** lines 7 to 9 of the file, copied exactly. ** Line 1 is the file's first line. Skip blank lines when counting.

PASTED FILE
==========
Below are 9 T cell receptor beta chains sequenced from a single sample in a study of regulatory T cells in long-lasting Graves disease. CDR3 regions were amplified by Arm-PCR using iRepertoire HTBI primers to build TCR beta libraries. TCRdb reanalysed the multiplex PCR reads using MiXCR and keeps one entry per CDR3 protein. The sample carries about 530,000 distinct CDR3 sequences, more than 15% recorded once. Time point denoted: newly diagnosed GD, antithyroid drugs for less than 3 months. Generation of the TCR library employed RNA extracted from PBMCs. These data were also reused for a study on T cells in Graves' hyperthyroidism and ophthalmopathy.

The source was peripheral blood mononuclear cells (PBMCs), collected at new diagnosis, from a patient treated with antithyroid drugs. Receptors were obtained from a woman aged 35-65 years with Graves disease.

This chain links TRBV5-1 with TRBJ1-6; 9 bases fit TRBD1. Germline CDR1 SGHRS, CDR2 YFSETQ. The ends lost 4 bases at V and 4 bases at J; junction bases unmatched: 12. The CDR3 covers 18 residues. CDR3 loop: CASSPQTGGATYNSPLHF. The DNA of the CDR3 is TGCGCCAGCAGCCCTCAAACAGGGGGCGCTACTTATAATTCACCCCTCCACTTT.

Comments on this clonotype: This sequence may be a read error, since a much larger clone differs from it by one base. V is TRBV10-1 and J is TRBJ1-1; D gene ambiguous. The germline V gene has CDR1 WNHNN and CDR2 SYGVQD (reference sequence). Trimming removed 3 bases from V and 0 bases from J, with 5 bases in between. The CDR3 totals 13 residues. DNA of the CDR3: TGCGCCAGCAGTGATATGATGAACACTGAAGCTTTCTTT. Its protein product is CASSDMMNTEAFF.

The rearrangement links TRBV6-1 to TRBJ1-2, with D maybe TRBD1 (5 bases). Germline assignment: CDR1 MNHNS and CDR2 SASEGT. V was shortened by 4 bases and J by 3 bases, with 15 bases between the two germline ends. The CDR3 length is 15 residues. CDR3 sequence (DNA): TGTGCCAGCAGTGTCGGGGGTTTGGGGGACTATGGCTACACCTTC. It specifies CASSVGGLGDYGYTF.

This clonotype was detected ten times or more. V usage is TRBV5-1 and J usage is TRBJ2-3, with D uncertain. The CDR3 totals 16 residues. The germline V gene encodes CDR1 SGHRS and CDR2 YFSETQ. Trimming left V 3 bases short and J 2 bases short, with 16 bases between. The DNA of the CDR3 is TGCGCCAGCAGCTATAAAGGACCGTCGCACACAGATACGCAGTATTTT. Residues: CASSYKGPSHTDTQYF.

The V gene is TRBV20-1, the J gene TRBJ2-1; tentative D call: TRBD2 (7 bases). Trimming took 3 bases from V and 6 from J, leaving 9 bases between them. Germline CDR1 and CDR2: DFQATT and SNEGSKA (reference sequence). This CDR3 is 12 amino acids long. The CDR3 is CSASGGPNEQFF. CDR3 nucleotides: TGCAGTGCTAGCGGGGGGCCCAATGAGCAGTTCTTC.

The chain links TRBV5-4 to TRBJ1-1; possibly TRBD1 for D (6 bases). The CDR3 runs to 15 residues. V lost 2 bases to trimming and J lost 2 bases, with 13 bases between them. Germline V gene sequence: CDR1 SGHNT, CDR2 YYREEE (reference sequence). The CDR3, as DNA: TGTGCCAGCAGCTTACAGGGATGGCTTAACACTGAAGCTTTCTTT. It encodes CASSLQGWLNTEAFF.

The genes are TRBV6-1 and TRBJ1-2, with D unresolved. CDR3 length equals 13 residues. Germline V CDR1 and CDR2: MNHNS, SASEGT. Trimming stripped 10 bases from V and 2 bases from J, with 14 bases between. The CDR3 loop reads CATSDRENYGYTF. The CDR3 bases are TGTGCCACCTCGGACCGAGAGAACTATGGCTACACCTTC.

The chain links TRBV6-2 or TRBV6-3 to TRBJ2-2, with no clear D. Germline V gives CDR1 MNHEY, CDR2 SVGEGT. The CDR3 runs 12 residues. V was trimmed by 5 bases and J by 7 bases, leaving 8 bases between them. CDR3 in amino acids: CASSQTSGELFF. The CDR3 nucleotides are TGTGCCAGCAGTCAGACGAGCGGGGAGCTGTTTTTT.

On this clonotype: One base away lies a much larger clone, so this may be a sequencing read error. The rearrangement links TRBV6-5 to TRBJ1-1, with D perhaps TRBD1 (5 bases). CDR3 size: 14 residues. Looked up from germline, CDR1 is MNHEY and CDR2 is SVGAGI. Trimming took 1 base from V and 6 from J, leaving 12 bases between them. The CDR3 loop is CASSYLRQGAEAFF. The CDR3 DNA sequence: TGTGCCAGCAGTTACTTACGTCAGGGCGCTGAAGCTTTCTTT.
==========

The V gene is TRBV20-1, the J gene TRBJ2-1; tentative D call: TRBD2 (7 bases). Trimming took 3 bases from V and 6 from J, leaving 9 bases between them. Germline CDR1 and CDR2: DFQATT and SNEGSKA (reference sequence). This CDR3 is 12 amino acids long. The CDR3 is CSASGGPNEQFF. CDR3 nucleotides: TGCAGTGCTAGCGGGGGGCCCAATGAGCAGTTCTTC.

The chain links TRBV5-4 to TRBJ1-1; possibly TRBD1 for D (6 bases). The CDR3 runs to 15 residues. V lost 2 bases to trimming and J lost 2 bases, with 13 bases between them. Germline V gene sequence: CDR1 SGHNT, CDR2 YYREEE (reference sequence). The CDR3, as DNA: TGTGCCAGCAGCTTACAGGGATGGCTTAACACTGAAGCTTTCTTT. It encodes CASSLQGWLNTEAFF.

The genes are TRBV6-1 and TRBJ1-2, with D unresolved. CDR3 length equals 13 residues. Germline V CDR1 and CDR2: MNHNS, SASEGT. Trimming stripped 10 bases from V and 2 bases from J, with 14 bases between. The CDR3 loop reads CATSDRENYGYTF. The CDR3 bases are TGTGCCACCTCGGACCGAGAGAACTATGGCTACACCTTC.